Volume 2, Issue 2
  • ISSN 2542-5277
  • E-ISSN: 2542-5285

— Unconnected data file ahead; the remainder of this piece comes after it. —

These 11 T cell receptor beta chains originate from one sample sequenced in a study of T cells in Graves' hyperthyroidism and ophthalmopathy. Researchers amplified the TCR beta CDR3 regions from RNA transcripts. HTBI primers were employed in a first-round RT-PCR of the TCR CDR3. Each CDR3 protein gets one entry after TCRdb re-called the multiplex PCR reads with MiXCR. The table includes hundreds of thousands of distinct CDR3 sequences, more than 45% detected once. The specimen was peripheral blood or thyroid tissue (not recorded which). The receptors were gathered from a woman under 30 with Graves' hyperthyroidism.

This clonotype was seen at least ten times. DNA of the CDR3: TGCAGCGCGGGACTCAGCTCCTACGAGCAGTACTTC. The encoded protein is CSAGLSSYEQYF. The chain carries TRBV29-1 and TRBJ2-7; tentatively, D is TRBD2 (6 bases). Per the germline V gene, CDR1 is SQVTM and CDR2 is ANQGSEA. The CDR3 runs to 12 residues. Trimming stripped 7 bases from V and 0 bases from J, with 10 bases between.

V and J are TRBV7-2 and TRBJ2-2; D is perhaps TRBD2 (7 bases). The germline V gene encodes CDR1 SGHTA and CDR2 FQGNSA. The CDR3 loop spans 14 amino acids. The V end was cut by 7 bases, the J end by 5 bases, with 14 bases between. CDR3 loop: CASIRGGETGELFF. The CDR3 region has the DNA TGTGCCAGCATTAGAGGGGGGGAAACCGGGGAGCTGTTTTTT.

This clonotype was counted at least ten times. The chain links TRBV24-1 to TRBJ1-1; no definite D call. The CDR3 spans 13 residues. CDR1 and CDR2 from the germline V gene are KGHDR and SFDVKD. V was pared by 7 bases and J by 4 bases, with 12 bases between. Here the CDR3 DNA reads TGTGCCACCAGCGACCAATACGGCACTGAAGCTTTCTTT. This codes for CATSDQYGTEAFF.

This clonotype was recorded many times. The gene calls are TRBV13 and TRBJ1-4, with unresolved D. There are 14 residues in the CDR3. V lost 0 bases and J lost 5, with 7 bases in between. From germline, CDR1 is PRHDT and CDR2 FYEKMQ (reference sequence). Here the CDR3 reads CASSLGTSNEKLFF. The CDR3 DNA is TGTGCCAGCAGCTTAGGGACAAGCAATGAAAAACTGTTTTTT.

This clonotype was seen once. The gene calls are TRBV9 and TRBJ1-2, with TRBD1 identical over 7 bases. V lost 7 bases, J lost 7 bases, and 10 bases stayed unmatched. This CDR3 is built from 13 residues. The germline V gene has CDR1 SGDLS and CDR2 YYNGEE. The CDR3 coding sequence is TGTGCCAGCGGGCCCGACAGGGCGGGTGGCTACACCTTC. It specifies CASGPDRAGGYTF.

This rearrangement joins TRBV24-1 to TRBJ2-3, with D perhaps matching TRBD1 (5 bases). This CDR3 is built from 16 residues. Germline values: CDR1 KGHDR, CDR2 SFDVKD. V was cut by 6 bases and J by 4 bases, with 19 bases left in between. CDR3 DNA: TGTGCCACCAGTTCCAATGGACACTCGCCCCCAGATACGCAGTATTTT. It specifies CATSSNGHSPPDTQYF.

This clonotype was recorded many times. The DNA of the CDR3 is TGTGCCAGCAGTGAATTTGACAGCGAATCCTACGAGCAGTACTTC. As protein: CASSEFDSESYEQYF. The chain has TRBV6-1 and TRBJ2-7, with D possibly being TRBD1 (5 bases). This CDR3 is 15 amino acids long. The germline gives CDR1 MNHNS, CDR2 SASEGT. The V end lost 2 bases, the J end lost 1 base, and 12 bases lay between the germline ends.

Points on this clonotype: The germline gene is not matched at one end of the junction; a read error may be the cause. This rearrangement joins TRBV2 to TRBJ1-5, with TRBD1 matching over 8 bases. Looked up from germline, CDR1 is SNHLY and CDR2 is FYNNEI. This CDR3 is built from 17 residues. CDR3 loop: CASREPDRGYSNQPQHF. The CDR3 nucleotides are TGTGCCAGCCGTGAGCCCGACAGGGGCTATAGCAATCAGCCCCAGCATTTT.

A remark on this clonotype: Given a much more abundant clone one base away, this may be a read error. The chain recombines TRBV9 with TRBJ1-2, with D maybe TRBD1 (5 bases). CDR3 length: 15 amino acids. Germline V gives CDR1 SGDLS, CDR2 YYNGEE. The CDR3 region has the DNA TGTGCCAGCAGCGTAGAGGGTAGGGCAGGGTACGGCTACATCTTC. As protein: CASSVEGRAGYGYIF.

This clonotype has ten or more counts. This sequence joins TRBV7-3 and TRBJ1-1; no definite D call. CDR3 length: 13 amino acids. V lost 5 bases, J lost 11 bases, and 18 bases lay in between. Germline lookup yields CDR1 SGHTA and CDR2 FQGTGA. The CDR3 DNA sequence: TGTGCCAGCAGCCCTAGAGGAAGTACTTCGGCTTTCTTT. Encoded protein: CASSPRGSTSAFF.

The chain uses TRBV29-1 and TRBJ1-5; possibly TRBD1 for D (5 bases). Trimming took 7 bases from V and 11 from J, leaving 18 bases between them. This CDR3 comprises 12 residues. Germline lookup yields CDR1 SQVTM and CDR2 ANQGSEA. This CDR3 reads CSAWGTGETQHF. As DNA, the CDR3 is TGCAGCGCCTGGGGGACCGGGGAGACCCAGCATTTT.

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As the object of study of Cognitive Translation Studies (CTS) expands to encompass social and cultural aspects of multilingual communicative events, scholars face the challenge of combining research methods and analytical perspectives to investigate cognitive phenomena. While plurality has been so far considered transitory, eventually converging on a unified theory of translation, I propose to adopt a functional assessment framework for competing models in order to endorse epistemic pluralism. The development of cognitive translatology as an emergent tradition combining multifarious approaches presents a new epistemological landscape in which epistemic pluralism can be embraced, fostered and practiced for the benefit of producing new knowledge. Far from being a relativist stance defending that all systems of knowledge are equally useful or appropriate, pluralism entails an assessment framework, which I introduce, so that we can improve our empirical designs and streamline our theoretical frameworks.


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